Mon.But, good lieutenant, is your general wiv’d?

Cas.Most fortunately: he hath achiev’d a maid

That paragons description and wild fame;

One that excels the quirks of blazoning pens,

And in th’ essential vesture of creation

Does tire the ingener.

Re-enter second Gentleman.

How now! who has put in?

Sec. Gent.’Tis one Iago, ancient to the general.

Cas.He has had most favourable and happy speed:

Tempests themselves, high seas, and howling winds,

The gutter’d rocks, and congregated sands,

Traitors ensteep’d to clog the guiltless keel,

As having sense of beauty, do omit

Their mortal natures, letting go safely by

The divine Desdemona.

Mon.What is she?

Cas.She that I spake of, our great captain’s captain,

Left in the conduct of the bold Iago,

Whose footing here anticipates our thoughts

A se’nnight’s speed. Great Jove, Othello guard,

And swell his sail with thine own powerful breath,

That he may bless this bay with his tall ship,

Make love’s quick pants in Desdemona’s arms,

Give renew’d fire to our extincted spirits,

And bring all Cyprus comfort!


O! behold,

The riches of the ship is come on shore.

Ye men of Cyprus, let her have your knees.

Hail to thee, lady! and the grace of heaven,

Before, behind thee, and on every hand,

Enwheel thee round!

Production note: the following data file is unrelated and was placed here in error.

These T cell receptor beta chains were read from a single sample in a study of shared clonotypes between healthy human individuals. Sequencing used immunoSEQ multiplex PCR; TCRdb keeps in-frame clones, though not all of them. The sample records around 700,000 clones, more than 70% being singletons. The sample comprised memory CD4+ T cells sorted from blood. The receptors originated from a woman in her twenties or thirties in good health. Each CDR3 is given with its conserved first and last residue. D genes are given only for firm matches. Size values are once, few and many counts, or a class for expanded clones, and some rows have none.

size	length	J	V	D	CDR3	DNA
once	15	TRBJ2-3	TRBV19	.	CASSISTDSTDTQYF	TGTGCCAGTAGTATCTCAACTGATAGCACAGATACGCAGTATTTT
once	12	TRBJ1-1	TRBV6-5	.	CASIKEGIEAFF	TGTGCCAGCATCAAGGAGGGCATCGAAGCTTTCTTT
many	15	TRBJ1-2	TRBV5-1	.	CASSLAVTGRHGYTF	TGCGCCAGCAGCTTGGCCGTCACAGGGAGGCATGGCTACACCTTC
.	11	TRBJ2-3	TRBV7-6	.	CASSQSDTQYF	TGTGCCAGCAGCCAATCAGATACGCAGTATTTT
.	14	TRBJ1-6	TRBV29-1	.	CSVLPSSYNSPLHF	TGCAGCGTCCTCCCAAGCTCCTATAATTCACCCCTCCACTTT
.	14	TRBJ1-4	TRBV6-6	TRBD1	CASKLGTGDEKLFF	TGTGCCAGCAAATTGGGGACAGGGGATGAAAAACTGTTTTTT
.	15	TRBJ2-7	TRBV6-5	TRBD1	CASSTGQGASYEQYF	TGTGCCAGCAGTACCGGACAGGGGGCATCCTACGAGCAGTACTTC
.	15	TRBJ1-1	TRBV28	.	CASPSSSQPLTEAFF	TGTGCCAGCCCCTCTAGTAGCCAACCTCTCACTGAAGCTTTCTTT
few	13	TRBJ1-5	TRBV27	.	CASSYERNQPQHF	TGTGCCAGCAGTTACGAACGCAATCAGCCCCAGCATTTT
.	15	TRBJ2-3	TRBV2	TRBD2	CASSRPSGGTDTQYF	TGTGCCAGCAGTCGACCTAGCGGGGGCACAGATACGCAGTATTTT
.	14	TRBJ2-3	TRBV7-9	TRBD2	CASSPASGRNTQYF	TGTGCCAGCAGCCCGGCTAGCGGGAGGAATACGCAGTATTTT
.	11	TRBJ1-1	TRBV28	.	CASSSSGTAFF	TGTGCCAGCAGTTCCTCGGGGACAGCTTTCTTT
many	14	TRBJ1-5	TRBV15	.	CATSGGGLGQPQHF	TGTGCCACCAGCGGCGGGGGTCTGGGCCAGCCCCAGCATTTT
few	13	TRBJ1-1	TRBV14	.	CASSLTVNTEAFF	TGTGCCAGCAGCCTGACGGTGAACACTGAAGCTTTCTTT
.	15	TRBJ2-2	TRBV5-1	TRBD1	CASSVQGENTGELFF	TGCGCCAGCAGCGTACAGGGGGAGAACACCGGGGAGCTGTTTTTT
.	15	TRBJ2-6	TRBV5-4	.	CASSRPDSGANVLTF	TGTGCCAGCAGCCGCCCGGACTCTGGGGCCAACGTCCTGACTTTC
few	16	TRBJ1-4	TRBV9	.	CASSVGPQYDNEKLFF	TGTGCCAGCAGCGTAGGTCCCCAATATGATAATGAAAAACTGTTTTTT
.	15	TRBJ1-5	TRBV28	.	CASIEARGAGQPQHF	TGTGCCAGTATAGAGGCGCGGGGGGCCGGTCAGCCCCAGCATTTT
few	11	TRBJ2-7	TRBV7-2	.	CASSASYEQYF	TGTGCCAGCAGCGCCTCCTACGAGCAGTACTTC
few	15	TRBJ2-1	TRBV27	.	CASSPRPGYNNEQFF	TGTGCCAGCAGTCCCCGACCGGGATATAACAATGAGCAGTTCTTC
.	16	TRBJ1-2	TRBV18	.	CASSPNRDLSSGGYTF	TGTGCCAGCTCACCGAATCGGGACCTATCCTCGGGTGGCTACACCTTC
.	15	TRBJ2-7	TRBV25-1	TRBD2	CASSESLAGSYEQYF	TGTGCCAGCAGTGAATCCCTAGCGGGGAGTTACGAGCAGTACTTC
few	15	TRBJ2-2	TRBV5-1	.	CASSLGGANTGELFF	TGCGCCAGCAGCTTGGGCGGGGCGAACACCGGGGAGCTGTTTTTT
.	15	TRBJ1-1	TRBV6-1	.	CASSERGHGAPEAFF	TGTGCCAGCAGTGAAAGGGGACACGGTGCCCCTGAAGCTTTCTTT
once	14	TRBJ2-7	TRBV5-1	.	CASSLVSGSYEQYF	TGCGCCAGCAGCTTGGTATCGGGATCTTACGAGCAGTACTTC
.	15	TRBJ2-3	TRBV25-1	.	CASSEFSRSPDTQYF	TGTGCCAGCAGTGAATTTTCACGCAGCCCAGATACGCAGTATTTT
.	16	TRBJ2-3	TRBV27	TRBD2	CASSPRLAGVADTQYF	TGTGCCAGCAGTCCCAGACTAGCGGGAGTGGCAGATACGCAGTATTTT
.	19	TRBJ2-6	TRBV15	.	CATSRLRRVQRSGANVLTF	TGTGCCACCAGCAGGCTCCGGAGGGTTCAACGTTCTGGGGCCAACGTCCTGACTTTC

Des.I thank you, valiant Cassio.

What tidings can you tell me of my lord?

Cas.He is not yet arriv’d; nor know I aught

But that he’s well, and will be shortly here.

Des.O! but I fear—How lost you company?

Cas.The great contention of the sea and skies

Parted our fellowship. But hark! a sail.[Cry within, ‘A sail!—a sail!’Guns heard.

Sec. Gent.They give their greeting to the citadel:

This likewise is a friend.

Cas.See for the news![Exit Gentleman.

Good ancient, you are welcome:—[To EMILIA.]welcome, mistress.

Let it not gall your patience, good Iago,

That I extend my manners; ’tis my breeding

That gives me this bold show of courtesy.[Kissing her.

Iago.Sir, would she give you so much of her lips

As of her tongue she oft bestows on me,

You’d have enough.

Des.Alas! she has no speech.

Iago.In faith, too much;

I find it still when I have list to sleep:

Marry, before your ladyship, I grant,

She puts her tongue a little in her heart,

And chides with thinking.

Emil.You have little cause to say so.

Iago.Come on, come on; you are pictures out of doors,

Bells in your parlours, wild cats in your kitchens,

Saints in your injuries, devils being offended,

Players in your housewifery, and housewives in your beds.

Des.O! fie upon thee, slanderer.

Iago.Nay, it is true, or else I am a Turk:

You rise to play and go to bed to work.

Emil.You shall not write my praise.

Iago.No, let me not.

Des.What wouldst thou write of me, if thou shouldst praise me?

Iago.O gentle lady, do not put me to ’t,

For I am nothing if not critical.

Des.Come on; assay. There’s one gone to the harbour?

Iago.Ay, madam.